It was amazing to spend this time with our family, but my tentative plans to tango in the city flew out the window.

Saturday, September 8th: We met Norm and Trouble, my brother and his girlfriend, at Delia’s Kitchen, a great place we’d found on Lake Street the day before. There are so many great places in just a few blocks of Lake Street. Afterwards, we did a little shopping for Grammy‘s birthday dinner that evening. We dropped them off at the house, but ended up staying the rest of the day, ourselves. Except for practice driving sessions with both of the twins (funniest experience ever) and picking up my dad from the L station, I spent the day hanging out and helping prep for the Big Dinner. Grammy‘s 88th birthday was quite the event. She didn’t know that Norm, Trouble, Mums or I would be there and she seemed so completely thrilled to have almost the whole family together.

Between dinner, pictures and Norm (guitar) dueting with one of the twins (piano) on “Greensleeves,” we were all together till almost 1 a.m., so tango didn’t work out on Saturday, either. The twins were determined to help me get to tango, however, so earlier in the day, they’d helped me hatch a plan to finally, finally, tango.

Sunday, September 9th: On my last full day in Chicago, I met the twins and their dad at Red Hen Bread for breakfast. I did some work, finally catching up on a few things. Then, there was a flurry of plans and then a hectic pulling together of those plans as Norm, Trouble, the twins and our younger cousin and I all met at the L station and went into the city. My brother and I are different as night and day and I was a bit stressed wrangling the cousins while he was more laid back. It turns out there was construction on our line and we had to switch and then walk a few blocks, but one way or another, we made it to our destination. Which was the Art Institute of Chicago’s south garden where the Tango Guerillas have a free, public class every Sunday.  Chicago also had a summer dance series going on as well – they are absolutely spoiled for dance. This Sunday, they had a class featuring Enriqueta Kleinman, which was pretty amazing. Several members of the Tango Guerillas quickly took me and my posse under their wings, especially the cousins, which was really nice of them. After the class, Norm and Trouble took the kids out for dinner and I stayed for the milonga, having an absolute blast.

Later, I saw that I missed a flurry of phone calls from various family members. It turned out one of the cousins was late for a family obligation  and we all had to rush back to the suburbs. I ended up taking the L back on my own while the others caught the train from another station and my dad tried to meet up with all of us from a third station. It was really comical, but we all ended up getting back about the same time. Late, but happy after our day in the city.

That night, Mums and I packed and watched the news, waiting for word about whether or not the teachers would strike. We had to call it a night before we got our answer.

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The Grandma Road Trip – Leg Three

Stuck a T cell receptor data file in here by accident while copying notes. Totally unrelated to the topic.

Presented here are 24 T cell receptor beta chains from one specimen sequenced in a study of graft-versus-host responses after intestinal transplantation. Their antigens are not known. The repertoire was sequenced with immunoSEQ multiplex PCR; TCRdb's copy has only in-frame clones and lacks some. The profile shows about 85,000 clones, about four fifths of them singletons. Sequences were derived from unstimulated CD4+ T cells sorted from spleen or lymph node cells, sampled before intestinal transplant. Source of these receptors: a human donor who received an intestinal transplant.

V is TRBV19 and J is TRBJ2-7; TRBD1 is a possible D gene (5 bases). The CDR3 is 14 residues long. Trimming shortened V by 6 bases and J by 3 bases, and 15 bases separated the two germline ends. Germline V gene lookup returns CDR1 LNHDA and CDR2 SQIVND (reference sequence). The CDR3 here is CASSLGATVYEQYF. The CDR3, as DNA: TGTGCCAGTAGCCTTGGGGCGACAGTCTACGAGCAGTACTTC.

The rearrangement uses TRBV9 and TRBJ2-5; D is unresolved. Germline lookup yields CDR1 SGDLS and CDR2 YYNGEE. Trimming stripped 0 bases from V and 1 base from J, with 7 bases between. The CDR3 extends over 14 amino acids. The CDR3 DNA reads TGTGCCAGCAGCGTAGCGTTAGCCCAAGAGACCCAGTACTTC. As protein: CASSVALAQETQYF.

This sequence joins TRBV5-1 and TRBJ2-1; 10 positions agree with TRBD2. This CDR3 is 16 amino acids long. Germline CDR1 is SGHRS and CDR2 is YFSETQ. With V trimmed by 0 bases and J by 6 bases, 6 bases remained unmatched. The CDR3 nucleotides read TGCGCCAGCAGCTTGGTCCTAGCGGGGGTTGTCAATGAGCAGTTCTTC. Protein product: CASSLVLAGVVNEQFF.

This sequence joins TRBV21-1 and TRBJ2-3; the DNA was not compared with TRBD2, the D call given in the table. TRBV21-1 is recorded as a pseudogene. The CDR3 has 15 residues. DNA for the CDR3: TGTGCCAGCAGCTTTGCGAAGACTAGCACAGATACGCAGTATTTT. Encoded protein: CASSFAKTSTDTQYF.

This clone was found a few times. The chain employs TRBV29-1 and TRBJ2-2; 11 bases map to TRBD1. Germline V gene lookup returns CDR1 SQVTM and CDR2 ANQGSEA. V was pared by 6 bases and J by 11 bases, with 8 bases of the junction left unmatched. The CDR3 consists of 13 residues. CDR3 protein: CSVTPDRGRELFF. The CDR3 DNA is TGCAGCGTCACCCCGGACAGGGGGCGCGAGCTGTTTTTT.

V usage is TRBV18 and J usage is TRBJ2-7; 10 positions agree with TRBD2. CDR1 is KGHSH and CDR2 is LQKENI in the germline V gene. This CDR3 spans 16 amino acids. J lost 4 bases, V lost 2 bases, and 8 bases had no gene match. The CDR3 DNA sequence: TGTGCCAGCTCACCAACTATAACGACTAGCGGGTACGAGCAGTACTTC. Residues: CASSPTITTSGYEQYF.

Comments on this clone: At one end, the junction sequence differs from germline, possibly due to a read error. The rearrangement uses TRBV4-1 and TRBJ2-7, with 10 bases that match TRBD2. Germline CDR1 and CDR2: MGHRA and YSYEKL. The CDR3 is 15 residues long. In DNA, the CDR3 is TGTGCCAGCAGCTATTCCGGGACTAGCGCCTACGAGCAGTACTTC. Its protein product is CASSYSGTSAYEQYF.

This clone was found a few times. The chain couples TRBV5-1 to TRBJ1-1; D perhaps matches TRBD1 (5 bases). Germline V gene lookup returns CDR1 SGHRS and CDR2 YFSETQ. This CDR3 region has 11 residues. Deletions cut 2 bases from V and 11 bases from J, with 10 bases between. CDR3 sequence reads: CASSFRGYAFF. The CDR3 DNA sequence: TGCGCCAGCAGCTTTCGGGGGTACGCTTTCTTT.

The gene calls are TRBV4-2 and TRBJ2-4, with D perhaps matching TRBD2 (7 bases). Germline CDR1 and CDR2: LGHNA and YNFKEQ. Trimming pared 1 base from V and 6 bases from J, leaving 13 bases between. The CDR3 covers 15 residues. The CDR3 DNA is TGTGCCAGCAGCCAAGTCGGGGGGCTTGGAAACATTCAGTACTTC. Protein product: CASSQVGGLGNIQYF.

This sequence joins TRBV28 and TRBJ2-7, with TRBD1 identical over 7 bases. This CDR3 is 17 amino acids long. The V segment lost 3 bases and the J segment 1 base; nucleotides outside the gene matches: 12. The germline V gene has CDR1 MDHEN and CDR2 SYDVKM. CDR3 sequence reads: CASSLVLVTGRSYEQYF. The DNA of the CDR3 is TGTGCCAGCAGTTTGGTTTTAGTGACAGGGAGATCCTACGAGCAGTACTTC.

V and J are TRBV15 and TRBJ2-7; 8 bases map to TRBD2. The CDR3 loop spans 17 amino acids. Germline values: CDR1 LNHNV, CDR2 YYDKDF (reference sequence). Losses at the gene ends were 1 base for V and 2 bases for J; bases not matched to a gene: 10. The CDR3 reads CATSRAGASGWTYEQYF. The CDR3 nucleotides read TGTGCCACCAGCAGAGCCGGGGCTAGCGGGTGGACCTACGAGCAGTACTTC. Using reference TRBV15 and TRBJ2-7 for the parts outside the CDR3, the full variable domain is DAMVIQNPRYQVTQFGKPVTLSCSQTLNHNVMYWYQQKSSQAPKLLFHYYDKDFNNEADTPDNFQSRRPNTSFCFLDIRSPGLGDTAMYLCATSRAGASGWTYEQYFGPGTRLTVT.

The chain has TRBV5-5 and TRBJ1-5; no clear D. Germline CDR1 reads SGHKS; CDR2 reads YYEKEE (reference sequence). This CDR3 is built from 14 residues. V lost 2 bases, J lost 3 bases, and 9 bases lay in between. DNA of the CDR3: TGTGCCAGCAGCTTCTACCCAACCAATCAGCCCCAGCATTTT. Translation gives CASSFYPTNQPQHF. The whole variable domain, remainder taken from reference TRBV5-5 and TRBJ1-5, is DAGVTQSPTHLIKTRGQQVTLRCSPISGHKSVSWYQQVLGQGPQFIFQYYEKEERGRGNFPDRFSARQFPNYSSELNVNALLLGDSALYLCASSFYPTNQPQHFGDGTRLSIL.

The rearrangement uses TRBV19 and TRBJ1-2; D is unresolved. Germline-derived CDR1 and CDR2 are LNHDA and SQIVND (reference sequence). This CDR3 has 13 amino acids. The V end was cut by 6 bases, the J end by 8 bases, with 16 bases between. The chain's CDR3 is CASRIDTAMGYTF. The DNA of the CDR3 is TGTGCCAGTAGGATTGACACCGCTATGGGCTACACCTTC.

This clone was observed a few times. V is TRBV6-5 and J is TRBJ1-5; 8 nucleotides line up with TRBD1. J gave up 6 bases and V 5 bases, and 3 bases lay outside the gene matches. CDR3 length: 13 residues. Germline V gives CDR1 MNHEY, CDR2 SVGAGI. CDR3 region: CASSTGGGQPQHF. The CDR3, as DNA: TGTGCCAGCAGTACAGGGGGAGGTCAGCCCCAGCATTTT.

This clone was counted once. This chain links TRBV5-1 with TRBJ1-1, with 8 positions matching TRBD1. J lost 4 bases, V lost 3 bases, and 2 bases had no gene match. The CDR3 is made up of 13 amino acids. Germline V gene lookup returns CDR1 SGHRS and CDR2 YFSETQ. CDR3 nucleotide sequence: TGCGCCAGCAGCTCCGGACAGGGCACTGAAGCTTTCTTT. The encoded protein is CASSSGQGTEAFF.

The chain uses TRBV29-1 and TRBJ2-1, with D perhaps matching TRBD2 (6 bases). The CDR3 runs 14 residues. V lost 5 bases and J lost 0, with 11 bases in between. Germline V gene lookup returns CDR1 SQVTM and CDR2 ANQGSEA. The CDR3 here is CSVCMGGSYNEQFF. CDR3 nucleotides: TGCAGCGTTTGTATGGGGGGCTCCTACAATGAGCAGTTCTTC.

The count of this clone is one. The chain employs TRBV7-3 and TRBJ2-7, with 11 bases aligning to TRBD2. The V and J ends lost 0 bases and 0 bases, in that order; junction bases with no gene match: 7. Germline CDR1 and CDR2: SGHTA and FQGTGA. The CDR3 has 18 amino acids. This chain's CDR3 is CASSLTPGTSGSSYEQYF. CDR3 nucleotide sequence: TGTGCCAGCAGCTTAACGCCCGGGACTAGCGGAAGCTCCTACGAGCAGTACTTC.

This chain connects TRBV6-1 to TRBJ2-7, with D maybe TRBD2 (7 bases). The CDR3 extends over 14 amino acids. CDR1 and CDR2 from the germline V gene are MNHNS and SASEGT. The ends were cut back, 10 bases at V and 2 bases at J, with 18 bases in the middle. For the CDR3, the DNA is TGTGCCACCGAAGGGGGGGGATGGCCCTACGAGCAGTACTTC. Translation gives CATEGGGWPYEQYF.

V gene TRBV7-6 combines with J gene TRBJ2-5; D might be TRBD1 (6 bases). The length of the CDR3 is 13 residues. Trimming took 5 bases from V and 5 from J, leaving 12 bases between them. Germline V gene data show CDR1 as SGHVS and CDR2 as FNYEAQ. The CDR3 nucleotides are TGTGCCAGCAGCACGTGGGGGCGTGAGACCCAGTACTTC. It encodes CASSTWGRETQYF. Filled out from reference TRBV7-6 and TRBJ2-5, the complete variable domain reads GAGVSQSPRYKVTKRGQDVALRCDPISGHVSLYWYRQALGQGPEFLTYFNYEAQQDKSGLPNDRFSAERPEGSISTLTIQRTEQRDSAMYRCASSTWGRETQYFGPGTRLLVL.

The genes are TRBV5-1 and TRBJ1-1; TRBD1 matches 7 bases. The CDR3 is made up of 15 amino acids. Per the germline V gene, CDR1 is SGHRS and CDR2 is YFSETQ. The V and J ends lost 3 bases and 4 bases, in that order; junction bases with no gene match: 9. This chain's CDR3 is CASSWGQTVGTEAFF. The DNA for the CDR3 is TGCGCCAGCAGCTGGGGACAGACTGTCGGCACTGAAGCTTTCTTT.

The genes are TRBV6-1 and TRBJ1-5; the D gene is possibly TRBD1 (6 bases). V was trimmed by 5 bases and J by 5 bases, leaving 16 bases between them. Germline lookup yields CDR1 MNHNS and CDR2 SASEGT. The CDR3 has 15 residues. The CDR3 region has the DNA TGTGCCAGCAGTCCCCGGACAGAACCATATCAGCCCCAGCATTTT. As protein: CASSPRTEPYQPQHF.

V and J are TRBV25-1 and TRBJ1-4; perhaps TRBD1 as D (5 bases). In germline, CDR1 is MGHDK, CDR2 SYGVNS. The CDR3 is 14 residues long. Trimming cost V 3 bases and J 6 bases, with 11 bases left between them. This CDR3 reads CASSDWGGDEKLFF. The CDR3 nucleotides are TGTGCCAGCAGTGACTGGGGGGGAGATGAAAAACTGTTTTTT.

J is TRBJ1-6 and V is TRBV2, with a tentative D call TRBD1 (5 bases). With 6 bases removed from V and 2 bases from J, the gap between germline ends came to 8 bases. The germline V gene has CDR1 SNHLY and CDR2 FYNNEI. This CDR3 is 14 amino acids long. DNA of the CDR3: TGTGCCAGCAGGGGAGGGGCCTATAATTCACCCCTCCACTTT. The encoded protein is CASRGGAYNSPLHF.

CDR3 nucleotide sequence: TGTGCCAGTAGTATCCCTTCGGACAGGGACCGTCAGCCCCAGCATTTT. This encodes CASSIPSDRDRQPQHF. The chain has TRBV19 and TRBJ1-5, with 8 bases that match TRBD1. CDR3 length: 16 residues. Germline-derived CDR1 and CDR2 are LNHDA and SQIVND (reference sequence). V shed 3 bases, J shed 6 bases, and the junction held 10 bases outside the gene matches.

Leg Three: Acworth to Columbus, 536.6 miles

Sunday, September 2nd: Mums and I set off reasonably early. She drove the entire way to Columbus while we listened to a fluffy Janet Evanovich audio book and I played with my new iPhone, which I’d gotten the day before. Considering I live in New Orleans, which is so flat it’s sunk in, I was pretty enamored with the mountains of Tennessee. Case in point (and I took about a hundred of these):

I was looking for postcards along our way to send back home. You wouldn’t believe how hard it is to find a postcard in Tennessee, especially on the Sunday before Labor Day when all the welcome centers are closed. It turns out that very few gas stations actually carry them anymore, which is kinda sad. I did manage to find some.

We stopped for lunch at Cracker Barrel, where I was amused by the “low carb” options on the menu. Maybe they are prepared pretty healthily, but none of these would occur to me as particularly low carb. Except maybe the trout.

As soon as we got to Columbus, we met my relatives at a Bob Evans. I was a bit exhausted (being out late finally caught up with me) and was feeling kinda cranky, but it was so nice to see them. It’s been a very long time since we’ve all been together. We laughed a lot, especially while my family tortured our extremely  good-natured waiter.

That evening, Grandma S. gave me a book called The Ringling Legacy and it occurred to me that she’s basically been doing research for The Winter Circus since before I was alive. A few years ago, she drove me to Bowling Green to interview Montana Miller, who I later became friends with, and Montana mentioned an old television special she’d been featured in and Grandma S. said, “Oh yeah, I remember that.” I thought she was just making it up, but she and Montana swapped details about the special. She has collected clowns my entire life, which is probably the reason they’re my least favorite part of the circus. But clearly, she has something to do with that seed of circus love that has always existed inside me.